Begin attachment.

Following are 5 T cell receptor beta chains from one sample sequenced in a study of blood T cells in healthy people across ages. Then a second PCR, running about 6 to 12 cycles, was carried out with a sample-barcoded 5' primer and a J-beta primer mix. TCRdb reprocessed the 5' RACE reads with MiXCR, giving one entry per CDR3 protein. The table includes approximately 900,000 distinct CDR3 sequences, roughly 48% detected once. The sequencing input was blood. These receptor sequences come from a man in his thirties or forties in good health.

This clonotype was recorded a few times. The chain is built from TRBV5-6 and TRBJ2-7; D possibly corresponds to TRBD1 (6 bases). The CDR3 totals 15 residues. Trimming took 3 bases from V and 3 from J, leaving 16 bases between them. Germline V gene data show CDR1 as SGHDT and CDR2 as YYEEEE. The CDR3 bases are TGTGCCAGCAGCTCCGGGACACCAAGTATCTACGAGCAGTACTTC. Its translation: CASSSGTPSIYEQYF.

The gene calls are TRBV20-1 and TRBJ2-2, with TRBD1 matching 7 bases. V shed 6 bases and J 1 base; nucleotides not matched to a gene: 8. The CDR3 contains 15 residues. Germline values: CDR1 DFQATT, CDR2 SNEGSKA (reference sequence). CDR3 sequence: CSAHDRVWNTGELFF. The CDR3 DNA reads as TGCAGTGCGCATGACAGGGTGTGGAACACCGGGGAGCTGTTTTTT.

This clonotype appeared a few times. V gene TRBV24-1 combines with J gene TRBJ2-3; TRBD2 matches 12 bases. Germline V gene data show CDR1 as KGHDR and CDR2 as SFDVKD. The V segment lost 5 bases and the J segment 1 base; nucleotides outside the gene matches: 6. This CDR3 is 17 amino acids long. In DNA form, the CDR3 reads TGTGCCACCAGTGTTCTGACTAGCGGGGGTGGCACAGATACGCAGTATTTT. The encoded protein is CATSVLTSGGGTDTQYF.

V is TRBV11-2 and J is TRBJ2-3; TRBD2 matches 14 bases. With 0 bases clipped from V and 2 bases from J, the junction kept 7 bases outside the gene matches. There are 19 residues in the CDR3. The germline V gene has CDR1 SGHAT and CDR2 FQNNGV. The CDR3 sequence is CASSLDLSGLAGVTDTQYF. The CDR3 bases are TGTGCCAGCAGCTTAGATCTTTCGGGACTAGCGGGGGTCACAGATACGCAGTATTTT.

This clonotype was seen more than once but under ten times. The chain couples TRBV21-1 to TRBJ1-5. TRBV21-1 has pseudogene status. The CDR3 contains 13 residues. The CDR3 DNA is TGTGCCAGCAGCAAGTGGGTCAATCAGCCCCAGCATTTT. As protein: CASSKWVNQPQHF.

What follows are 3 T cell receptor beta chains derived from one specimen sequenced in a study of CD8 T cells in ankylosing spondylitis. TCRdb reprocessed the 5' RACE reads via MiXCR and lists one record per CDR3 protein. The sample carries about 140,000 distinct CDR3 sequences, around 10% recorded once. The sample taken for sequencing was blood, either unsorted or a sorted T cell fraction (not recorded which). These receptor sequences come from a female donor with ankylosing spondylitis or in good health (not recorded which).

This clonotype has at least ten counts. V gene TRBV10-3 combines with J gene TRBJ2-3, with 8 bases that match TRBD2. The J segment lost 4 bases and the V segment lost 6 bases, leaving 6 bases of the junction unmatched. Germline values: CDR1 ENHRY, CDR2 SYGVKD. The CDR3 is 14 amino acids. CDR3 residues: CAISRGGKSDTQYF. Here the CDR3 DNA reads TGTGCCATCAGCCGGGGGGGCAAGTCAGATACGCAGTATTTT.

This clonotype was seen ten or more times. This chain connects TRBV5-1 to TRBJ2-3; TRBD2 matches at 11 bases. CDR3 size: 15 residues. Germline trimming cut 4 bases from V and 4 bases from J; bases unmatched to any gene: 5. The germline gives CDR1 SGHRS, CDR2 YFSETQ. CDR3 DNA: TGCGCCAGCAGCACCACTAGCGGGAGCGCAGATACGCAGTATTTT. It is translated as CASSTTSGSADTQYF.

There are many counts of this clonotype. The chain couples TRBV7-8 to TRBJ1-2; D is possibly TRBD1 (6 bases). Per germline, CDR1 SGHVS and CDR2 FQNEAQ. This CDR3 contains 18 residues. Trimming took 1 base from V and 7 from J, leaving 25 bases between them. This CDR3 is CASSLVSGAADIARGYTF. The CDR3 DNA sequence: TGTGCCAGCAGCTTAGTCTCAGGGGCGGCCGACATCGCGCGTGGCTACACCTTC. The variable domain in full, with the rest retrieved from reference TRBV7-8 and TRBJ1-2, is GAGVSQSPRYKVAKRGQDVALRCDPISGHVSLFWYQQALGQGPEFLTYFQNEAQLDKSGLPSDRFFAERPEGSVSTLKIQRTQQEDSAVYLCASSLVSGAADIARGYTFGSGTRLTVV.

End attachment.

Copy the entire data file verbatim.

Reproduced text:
Following are 5 T cell receptor beta chains from one sample sequenced in a study of blood T cells in healthy people across ages. Then a second PCR, running about 6 to 12 cycles, was carried out with a sample-barcoded 5' primer and a J-beta primer mix. TCRdb reprocessed the 5' RACE reads with MiXCR, giving one entry per CDR3 protein. The table includes approximately 900,000 distinct CDR3 sequences, roughly 48% detected once. The sequencing input was blood. These receptor sequences come from a man in his thirties or forties in good health.

This clonotype was recorded a few times. The chain is built from TRBV5-6 and TRBJ2-7; D possibly corresponds to TRBD1 (6 bases). The CDR3 totals 15 residues. Trimming took 3 bases from V and 3 from J, leaving 16 bases between them. Germline V gene data show CDR1 as SGHDT and CDR2 as YYEEEE. The CDR3 bases are TGTGCCAGCAGCTCCGGGACACCAAGTATCTACGAGCAGTACTTC. Its translation: CASSSGTPSIYEQYF.

The gene calls are TRBV20-1 and TRBJ2-2, with TRBD1 matching 7 bases. V shed 6 bases and J 1 base; nucleotides not matched to a gene: 8. The CDR3 contains 15 residues. Germline values: CDR1 DFQATT, CDR2 SNEGSKA (reference sequence). CDR3 sequence: CSAHDRVWNTGELFF. The CDR3 DNA reads as TGCAGTGCGCATGACAGGGTGTGGAACACCGGGGAGCTGTTTTTT.

This clonotype appeared a few times. V gene TRBV24-1 combines with J gene TRBJ2-3; TRBD2 matches 12 bases. Germline V gene data show CDR1 as KGHDR and CDR2 as SFDVKD. The V segment lost 5 bases and the J segment 1 base; nucleotides outside the gene matches: 6. This CDR3 is 17 amino acids long. In DNA form, the CDR3 reads TGTGCCACCAGTGTTCTGACTAGCGGGGGTGGCACAGATACGCAGTATTTT. The encoded protein is CATSVLTSGGGTDTQYF.

V is TRBV11-2 and J is TRBJ2-3; TRBD2 matches 14 bases. With 0 bases clipped from V and 2 bases from J, the junction kept 7 bases outside the gene matches. There are 19 residues in the CDR3. The germline V gene has CDR1 SGHAT and CDR2 FQNNGV. The CDR3 sequence is CASSLDLSGLAGVTDTQYF. The CDR3 bases are TGTGCCAGCAGCTTAGATCTTTCGGGACTAGCGGGGGTCACAGATACGCAGTATTTT.

This clonotype was seen more than once but under ten times. The chain couples TRBV21-1 to TRBJ1-5. TRBV21-1 has pseudogene status. The CDR3 contains 13 residues. The CDR3 DNA is TGTGCCAGCAGCAAGTGGGTCAATCAGCCCCAGCATTTT. As protein: CASSKWVNQPQHF.

What follows are 3 T cell receptor beta chains derived from one specimen sequenced in a study of CD8 T cells in ankylosing spondylitis. TCRdb reprocessed the 5' RACE reads via MiXCR and lists one record per CDR3 protein. The sample carries about 140,000 distinct CDR3 sequences, around 10% recorded once. The sample taken for sequencing was blood, either unsorted or a sorted T cell fraction (not recorded which). These receptor sequences come from a female donor with ankylosing spondylitis or in good health (not recorded which).

This clonotype has at least ten counts. V gene TRBV10-3 combines with J gene TRBJ2-3, with 8 bases that match TRBD2. The J segment lost 4 bases and the V segment lost 6 bases, leaving 6 bases of the junction unmatched. Germline values: CDR1 ENHRY, CDR2 SYGVKD. The CDR3 is 14 amino acids. CDR3 residues: CAISRGGKSDTQYF. Here the CDR3 DNA reads TGTGCCATCAGCCGGGGGGGCAAGTCAGATACGCAGTATTTT.

This clonotype was seen ten or more times. This chain connects TRBV5-1 to TRBJ2-3; TRBD2 matches at 11 bases. CDR3 size: 15 residues. Germline trimming cut 4 bases from V and 4 bases from J; bases unmatched to any gene: 5. The germline gives CDR1 SGHRS, CDR2 YFSETQ. CDR3 DNA: TGCGCCAGCAGCACCACTAGCGGGAGCGCAGATACGCAGTATTTT. It is translated as CASSTTSGSADTQYF.

There are many counts of this clonotype. The chain couples TRBV7-8 to TRBJ1-2; D is possibly TRBD1 (6 bases). Per germline, CDR1 SGHVS and CDR2 FQNEAQ. This CDR3 contains 18 residues. Trimming took 1 base from V and 7 from J, leaving 25 bases between them. This CDR3 is CASSLVSGAADIARGYTF. The CDR3 DNA sequence: TGTGCCAGCAGCTTAGTCTCAGGGGCGGCCGACATCGCGCGTGGCTACACCTTC. The variable domain in full, with the rest retrieved from reference TRBV7-8 and TRBJ1-2, is GAGVSQSPRYKVAKRGQDVALRCDPISGHVSLFWYQQALGQGPEFLTYFQNEAQLDKSGLPSDRFFAERPEGSVSTLKIQRTQQEDSAVYLCASSLVSGAADIARGYTFGSGTRLTVV.